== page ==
Date: Thursday, May 21, 2009
Time: 7:00 p.m.
Location: Getty Center, Harold M. Williams Auditorium
Admission: Free; reservations required. Call (310) 440-7300 or use the "Make Reservation" button below.
Three L.A. photographers talk art, life, and domesticity on the occasion of the exhibition Jo Ann Callis: Woman Twirling, on view through August 9 at the Getty Center. In Callis's work, salt shakers, gloves, and donuts become sensual and ominous. Women twirl, do handstands, emerge from water. What do these intimate images tell us—and in what ways do they speak in a woman's voice?
About the Photographers
Jo Ann Callis
Since she emerged in the late 1970s as one of the first important practitioners of the "fabricated photographs" movement, Jo Ann Callis has made adventurous contributions in the areas of color photography, sculpture, painting, and digital imagery. Callis—who launched her art career after raising a family—celebrates and subverts everyday situations through her mesmerizing photographs, which present situations that are as tense as they are comfortable. "I wanted to make photographs that were scary and beautiful, sexy and tactile," she says.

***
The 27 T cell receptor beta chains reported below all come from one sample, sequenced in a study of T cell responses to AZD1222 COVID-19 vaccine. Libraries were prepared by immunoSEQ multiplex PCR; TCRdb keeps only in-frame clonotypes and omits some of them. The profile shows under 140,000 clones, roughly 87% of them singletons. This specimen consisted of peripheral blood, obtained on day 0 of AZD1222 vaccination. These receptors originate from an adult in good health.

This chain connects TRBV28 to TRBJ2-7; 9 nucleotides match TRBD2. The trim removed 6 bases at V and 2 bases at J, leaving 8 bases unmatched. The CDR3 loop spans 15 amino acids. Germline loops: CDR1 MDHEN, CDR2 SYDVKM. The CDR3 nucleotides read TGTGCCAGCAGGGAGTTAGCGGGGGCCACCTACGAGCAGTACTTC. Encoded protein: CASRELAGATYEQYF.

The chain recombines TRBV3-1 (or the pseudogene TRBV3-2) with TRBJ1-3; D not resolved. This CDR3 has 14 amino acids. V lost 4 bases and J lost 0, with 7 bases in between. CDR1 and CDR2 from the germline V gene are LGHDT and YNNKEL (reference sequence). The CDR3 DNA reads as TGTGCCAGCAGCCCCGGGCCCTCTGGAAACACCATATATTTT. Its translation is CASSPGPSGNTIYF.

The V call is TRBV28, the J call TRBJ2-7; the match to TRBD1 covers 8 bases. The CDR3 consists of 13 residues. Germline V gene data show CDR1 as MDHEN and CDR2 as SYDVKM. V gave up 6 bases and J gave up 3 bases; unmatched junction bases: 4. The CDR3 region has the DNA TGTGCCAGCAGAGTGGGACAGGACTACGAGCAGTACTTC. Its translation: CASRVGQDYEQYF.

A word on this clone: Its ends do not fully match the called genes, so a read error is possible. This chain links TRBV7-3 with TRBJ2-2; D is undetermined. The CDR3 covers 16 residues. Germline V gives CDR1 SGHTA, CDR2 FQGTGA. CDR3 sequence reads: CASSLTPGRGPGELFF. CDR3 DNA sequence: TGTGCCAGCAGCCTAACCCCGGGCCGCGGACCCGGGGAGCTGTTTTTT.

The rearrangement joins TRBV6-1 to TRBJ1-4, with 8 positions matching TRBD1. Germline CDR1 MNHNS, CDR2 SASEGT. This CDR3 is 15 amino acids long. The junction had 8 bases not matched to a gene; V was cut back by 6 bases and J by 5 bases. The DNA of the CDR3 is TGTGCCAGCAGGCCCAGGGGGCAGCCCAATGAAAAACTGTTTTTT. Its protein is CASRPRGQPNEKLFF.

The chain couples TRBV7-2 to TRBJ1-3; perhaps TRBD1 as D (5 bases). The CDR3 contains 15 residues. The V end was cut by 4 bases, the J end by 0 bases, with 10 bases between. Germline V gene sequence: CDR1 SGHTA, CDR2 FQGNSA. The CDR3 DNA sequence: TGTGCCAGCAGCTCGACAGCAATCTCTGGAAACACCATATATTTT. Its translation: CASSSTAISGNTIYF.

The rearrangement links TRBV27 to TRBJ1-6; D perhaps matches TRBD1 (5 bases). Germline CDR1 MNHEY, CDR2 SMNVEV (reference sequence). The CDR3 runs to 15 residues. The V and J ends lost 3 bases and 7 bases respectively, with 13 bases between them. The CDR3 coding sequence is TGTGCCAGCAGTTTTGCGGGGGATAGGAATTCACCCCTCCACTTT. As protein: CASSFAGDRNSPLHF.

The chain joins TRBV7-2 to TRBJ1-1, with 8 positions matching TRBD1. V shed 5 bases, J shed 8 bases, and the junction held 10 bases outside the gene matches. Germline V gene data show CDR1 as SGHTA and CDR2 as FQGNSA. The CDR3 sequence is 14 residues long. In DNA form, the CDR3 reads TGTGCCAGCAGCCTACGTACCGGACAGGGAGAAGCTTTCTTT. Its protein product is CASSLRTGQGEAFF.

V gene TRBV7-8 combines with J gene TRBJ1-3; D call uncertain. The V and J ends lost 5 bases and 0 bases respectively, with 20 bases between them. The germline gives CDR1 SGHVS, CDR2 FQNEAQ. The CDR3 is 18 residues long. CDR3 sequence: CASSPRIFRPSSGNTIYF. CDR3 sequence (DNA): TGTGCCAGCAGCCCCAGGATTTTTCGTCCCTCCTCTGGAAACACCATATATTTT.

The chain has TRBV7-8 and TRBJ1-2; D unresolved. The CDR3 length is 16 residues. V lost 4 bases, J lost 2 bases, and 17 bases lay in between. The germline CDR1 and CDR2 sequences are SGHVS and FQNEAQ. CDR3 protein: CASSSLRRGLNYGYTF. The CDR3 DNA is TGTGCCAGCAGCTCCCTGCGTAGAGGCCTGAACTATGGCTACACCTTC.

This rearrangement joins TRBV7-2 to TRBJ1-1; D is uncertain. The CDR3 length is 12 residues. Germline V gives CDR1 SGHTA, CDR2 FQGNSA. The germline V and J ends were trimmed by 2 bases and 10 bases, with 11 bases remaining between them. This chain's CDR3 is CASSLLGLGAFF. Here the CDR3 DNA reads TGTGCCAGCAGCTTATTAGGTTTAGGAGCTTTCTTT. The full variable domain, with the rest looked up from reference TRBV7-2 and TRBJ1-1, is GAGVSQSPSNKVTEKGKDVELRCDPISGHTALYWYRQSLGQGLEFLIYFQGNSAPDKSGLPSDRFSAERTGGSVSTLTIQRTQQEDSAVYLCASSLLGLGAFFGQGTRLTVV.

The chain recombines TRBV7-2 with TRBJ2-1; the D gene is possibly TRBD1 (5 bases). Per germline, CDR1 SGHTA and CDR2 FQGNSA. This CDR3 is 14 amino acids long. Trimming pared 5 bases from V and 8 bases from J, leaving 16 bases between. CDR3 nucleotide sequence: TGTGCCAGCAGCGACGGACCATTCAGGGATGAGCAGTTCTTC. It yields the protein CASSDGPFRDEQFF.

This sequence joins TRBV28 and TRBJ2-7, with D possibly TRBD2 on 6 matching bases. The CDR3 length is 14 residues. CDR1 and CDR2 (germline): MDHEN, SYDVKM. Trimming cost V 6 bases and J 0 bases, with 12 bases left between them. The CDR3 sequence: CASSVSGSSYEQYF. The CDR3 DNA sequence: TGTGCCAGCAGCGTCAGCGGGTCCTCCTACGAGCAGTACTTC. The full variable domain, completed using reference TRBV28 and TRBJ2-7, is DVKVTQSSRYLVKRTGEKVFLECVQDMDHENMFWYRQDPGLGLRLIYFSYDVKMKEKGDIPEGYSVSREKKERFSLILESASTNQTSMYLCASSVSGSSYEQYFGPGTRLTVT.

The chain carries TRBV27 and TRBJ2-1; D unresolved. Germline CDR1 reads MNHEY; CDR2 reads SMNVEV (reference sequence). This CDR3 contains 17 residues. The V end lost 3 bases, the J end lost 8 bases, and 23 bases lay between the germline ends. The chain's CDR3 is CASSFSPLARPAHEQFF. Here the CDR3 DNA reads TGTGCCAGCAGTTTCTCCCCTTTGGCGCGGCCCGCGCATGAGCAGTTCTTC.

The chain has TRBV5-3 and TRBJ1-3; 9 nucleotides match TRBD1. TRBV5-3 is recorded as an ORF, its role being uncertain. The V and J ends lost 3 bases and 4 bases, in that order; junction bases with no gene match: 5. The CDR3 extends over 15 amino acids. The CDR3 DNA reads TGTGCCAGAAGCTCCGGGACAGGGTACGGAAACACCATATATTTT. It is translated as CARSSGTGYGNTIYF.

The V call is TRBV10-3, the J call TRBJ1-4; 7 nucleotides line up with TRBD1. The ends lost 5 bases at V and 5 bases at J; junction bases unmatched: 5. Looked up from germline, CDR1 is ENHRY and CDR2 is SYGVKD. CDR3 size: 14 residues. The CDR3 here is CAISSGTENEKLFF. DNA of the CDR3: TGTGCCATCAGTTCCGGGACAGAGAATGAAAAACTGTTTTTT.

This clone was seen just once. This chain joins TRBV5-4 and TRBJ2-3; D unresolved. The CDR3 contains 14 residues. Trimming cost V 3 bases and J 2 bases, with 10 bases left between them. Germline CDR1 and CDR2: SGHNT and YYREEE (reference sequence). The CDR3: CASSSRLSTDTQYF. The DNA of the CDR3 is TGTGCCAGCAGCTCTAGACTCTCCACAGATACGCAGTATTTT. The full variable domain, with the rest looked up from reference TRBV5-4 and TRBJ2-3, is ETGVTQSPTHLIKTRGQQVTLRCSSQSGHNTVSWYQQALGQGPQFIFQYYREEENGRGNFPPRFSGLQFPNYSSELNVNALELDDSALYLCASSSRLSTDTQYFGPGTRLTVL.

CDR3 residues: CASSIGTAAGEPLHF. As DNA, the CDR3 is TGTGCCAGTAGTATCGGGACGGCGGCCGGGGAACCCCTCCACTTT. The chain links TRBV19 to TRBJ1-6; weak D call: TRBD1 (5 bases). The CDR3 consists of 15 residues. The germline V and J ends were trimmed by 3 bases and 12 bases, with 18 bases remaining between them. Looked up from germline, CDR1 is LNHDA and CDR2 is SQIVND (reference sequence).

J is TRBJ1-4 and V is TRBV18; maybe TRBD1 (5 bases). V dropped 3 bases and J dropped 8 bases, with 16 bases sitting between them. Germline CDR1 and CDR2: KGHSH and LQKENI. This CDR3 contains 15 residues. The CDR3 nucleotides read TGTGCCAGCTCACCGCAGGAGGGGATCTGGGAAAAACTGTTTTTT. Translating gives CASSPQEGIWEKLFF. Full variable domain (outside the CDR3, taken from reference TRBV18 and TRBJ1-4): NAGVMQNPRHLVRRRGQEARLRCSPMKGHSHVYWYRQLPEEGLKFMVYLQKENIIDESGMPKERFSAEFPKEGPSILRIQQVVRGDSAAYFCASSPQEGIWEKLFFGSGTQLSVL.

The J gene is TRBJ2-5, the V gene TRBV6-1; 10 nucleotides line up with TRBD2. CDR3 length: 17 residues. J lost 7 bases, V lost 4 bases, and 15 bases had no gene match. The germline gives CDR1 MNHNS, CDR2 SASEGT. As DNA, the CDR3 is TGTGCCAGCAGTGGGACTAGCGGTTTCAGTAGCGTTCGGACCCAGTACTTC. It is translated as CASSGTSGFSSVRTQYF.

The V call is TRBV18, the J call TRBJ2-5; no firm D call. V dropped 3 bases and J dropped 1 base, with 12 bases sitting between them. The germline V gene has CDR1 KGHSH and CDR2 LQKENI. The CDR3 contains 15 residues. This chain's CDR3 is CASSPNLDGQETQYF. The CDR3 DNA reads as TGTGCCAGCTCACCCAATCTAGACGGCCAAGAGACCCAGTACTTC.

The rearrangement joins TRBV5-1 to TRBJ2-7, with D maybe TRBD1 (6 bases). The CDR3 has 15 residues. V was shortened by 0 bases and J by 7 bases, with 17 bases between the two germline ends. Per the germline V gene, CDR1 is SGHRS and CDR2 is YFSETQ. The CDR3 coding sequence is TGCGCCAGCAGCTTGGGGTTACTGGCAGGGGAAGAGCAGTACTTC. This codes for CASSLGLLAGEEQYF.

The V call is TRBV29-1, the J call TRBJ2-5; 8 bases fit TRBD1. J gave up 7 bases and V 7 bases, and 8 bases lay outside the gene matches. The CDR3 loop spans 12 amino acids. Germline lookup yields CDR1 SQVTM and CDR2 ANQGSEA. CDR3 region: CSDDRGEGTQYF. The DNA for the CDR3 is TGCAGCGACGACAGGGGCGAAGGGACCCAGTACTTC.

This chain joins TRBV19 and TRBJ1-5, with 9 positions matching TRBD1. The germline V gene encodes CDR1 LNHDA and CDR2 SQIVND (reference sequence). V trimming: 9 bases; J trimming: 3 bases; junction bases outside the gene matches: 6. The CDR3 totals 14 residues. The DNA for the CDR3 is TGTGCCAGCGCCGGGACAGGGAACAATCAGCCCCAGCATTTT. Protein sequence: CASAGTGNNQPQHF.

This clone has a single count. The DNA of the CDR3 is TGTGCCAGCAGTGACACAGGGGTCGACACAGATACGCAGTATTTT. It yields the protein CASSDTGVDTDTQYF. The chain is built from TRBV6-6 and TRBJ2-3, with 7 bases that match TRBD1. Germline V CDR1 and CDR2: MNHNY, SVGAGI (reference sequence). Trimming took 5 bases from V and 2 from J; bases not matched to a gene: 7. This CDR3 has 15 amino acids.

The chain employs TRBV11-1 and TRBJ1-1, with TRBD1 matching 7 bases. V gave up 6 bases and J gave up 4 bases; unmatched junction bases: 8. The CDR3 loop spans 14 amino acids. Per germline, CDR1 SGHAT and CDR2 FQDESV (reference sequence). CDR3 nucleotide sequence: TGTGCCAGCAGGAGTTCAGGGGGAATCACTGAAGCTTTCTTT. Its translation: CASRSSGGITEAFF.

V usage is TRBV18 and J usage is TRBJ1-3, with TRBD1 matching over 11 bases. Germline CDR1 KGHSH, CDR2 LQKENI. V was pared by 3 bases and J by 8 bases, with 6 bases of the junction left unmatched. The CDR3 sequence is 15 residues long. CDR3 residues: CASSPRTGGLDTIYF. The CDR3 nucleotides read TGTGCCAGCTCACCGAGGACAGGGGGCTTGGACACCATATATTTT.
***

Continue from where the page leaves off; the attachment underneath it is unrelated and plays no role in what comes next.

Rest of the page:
Photographer Gay Block is known for her empathetic, telling portraits of girls and women, members of the Jewish community, and Holocaust survivors and rescuers. In 2003 she published Bertha Alyce: Mother exPosed, an acclaimed 30-year portrait of her mother in photographs, video, and words. Several of the works in the exhibition Jo Ann Callis: Woman Twirling were gifts by Block to the J. Paul Getty Museum.
Best known for her portraits of gay and transgender men and women, photographer Catherine Opie uses photography to document communities and question our view of the "normal." Her series such as Domestic, Surfers, and Football Players constitute a penetrating social-documentary portrait of contemporary American culture.